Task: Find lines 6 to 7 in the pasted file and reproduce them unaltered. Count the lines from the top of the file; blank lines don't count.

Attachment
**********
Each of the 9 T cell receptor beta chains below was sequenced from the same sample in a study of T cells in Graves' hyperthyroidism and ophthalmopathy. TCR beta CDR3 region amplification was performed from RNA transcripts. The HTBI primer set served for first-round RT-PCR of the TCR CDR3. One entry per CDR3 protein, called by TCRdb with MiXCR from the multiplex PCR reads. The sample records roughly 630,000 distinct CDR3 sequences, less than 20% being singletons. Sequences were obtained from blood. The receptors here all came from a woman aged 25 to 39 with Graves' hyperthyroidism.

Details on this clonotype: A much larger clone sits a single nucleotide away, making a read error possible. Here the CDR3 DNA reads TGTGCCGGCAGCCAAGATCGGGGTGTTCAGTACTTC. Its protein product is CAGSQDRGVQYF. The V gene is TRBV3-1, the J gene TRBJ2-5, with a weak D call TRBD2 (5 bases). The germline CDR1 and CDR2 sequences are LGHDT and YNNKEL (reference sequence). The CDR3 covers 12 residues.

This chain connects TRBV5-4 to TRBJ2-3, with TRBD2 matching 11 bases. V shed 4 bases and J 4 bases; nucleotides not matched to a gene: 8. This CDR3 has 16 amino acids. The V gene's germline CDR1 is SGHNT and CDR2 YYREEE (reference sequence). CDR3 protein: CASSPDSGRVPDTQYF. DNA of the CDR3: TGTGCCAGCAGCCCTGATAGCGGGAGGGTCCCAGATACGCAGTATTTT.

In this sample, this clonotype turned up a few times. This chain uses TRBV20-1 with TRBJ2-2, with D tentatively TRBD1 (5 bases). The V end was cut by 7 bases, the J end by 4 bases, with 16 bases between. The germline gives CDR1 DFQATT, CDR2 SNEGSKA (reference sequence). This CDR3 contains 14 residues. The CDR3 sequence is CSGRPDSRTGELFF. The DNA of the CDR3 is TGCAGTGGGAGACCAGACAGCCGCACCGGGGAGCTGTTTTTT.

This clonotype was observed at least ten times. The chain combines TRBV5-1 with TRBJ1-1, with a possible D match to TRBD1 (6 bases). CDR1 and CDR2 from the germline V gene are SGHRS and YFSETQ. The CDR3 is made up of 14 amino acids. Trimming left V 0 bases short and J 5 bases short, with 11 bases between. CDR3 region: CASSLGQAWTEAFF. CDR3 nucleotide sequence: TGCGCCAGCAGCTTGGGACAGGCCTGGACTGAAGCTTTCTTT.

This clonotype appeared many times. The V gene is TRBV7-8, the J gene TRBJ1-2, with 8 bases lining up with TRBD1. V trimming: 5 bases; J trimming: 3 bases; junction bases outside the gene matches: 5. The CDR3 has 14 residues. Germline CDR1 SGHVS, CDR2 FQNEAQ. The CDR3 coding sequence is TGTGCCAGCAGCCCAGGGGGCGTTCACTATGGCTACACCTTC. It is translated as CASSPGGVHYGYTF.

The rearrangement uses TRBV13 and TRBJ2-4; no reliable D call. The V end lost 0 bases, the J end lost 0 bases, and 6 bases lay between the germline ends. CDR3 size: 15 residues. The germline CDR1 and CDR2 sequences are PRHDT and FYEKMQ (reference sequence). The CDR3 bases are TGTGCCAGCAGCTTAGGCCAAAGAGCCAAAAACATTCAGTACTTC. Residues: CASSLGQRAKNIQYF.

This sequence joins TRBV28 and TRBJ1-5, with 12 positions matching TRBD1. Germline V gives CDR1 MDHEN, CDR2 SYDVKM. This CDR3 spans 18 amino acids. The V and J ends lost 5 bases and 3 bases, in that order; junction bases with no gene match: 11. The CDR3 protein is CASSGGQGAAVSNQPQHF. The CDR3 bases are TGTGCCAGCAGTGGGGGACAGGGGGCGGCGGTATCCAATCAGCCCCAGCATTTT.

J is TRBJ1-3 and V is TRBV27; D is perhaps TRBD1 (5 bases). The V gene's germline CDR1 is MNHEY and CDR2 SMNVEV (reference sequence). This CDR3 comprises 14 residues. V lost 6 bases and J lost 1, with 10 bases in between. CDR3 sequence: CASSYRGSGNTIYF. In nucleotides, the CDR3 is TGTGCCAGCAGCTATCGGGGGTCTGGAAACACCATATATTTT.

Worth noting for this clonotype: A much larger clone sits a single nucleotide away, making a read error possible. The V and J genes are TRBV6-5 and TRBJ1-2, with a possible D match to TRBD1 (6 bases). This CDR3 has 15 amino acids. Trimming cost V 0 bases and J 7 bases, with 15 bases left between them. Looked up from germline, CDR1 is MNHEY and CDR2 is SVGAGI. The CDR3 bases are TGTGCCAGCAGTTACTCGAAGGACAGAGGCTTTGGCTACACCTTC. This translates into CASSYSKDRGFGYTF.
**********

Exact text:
This clonotype appeared many times. The V gene is TRBV7-8, the J gene TRBJ1-2, with 8 bases lining up with TRBD1. V trimming: 5 bases; J trimming: 3 bases; junction bases outside the gene matches: 5. The CDR3 has 14 residues. Germline CDR1 SGHVS, CDR2 FQNEAQ. The CDR3 coding sequence is TGTGCCAGCAGCCCAGGGGGCGTTCACTATGGCTACACCTTC. It is translated as CASSPGGVHYGYTF.

The rearrangement uses TRBV13 and TRBJ2-4; no reliable D call. The V end lost 0 bases, the J end lost 0 bases, and 6 bases lay between the germline ends. CDR3 size: 15 residues. The germline CDR1 and CDR2 sequences are PRHDT and FYEKMQ (reference sequence). The CDR3 bases are TGTGCCAGCAGCTTAGGCCAAAGAGCCAAAAACATTCAGTACTTC. Residues: CASSLGQRAKNIQYF.